Travels: Calgary

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Our last night in Hamilton consisted of removing unnecessary clothing from my pre-packed bags with the help of Rhiannon. This was the first step towards achieving the goal of leaving most of my clothes in Canada, which is the only way I am going to fit all my luggage into the long-haul allowance. We delivered an IKEA bag full of clothes to our friend who conveniently was working in a nearby bar, where we stayed for a drink with our Australian friend Elly, who we would have to say goodbye to that night for a good few years. We helped Brandon clear his fridge of random food items and then set to sleep for a few hours.

The taxi arrived at 4am, because the bus and taxi would take 2 hours and we needed to prepare for our 8am flight to Calgary. Bleary eyed and grumpy, Brandon, Lauren, Rhiannon and I bundled ourselves together and headed to the airport, where we finally managed to indulge on hash browns and iced tea. The four-hour flight was meant to be the time to catch up on sleep, but Rhiannon and I both couldn’t resist the inflight entertainment of “How to be single” and “Deadpool”. In the first film, the main character travels to the Grand Canyon on her own to make the most of her independence and singular relationship status, which spoke to me on a very personal level considering my trip just a few months earlier.

On arrival we were greeted by airport workers adorned with cowboy hats and boots, a large stuffed bear, and luggage carriages decorated with canoes, moose and other Canadian-themed objects: a very surreal experience for us, the jetlagged and exhausted travellers. This was “real Canada”.


We taxied to our AirBnB, a basement apartment that very much superseded expectations with an Apple TV and two very comfortable double beds. Forcing ourselves to stay awake despite the lack of sleep and two-hour time difference, we bused into town to drink coffee and eat banana bread at a café called Higher Ground. This had received really good reviews on Yelp and I was very impressed by their array of sweets and speciality coffees. On the way we crossed a bridge that resembled a large finger trap (see below).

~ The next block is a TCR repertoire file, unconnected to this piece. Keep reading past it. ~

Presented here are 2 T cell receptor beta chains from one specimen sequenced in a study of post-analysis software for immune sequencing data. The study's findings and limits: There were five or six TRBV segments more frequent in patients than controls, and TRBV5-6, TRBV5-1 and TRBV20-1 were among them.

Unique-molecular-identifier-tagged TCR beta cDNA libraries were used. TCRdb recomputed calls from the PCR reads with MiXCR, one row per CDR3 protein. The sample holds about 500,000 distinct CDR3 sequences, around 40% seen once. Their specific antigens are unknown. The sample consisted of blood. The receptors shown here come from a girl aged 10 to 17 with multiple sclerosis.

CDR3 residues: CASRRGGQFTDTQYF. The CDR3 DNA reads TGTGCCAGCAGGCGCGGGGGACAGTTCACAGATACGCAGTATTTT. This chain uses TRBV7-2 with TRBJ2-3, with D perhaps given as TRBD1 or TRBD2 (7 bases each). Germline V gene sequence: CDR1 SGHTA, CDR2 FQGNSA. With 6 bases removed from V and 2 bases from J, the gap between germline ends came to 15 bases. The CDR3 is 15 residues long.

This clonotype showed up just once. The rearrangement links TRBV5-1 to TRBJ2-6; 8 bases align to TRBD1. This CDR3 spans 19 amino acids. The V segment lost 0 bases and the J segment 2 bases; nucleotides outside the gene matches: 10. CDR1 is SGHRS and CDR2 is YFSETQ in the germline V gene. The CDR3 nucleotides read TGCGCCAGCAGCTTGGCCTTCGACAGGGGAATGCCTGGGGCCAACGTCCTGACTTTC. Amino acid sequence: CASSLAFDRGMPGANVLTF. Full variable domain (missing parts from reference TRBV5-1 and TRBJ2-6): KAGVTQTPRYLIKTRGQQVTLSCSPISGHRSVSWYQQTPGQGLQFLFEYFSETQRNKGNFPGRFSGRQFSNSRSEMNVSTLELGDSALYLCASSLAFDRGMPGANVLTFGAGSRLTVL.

Calgary surprised us with it’s different Albertan liquor laws to Ontario: all liquor stores were privatised so there were no LCBOs. That night we tried our part at line dancing in a recommended club called Cowboys, where we bumped into a famous volleyball player from McMaster. Once again, the security staff were wearing cowboy attire which was almost comedic. We grabbed late night food at Denny’s and attempted to walk home, surprised by the cold we hopped in a taxi to our much-anticipated beds.

The next day, feeling lazy but rested, we travelled to Peter’s Drive-In, a famous burger and milkshake joint a short bus journey away. My double cheese burger and thick, mocha milkshake were heavenly and seemingly solved all my problems as we ate in the sun on a picnic bench by the side of the road. After a trip to the central mall, we found an alfresco bar that served chilled wine in the sun, accommodating our favourite group activity of people watching. That night we somewhat crashed after forcing down a wonderful, but excessive, stir-fry cooked by our resident chef Brandon, and we retired to films in bed and “serious chills”.


To get it out the way, we travelled for an hour on buses back to Calgary airport in order to hire our car with Thrifty/Dollar. Even though we were able to book a mini-van online, we were told we were too young to at the desk (we had to be 25), which was worrying at first, but fortunately meant we were upgraded to a Dodge SUV for the same price. This saved us around $300.

We parked in Calgary town centre and walked to a place where we could hire bikes. The place also offered peddle-cars which were very hard to resist, but very expensive. The day was sunny and our cycle around the town was very pleasant. I indulged in the most expensive egg-mayonnaise sandwich I have ever had, which urges me to warn anyone reading this who is planning a trip to Calgary to avoid the cafes on the cycle trail by the river. The others afterwards found a Vietnamese take out with very reasonable prices, which proved to be a considerably better option.

We cycled across a beautiful bridge to another island by the lake (the name escapes me) and the others enjoyed their lunches while I worked on my sunburn. This was judged as an appropriate time for a sneaky photoshoot, which ended up being the first of many throughout the next few weeks.

A little smelly and spattered with bike oil, we visited a rooftop patio that was advertised in a bike route pamphlet called National on 8, which had a restaurant, bar and games such as beanbag toss and table tennis. Somewhat reluctantly, due to incredible fish tacos and attractive barmen, we returned as the sun began to set to the car to begin our travels to Kananaskis.


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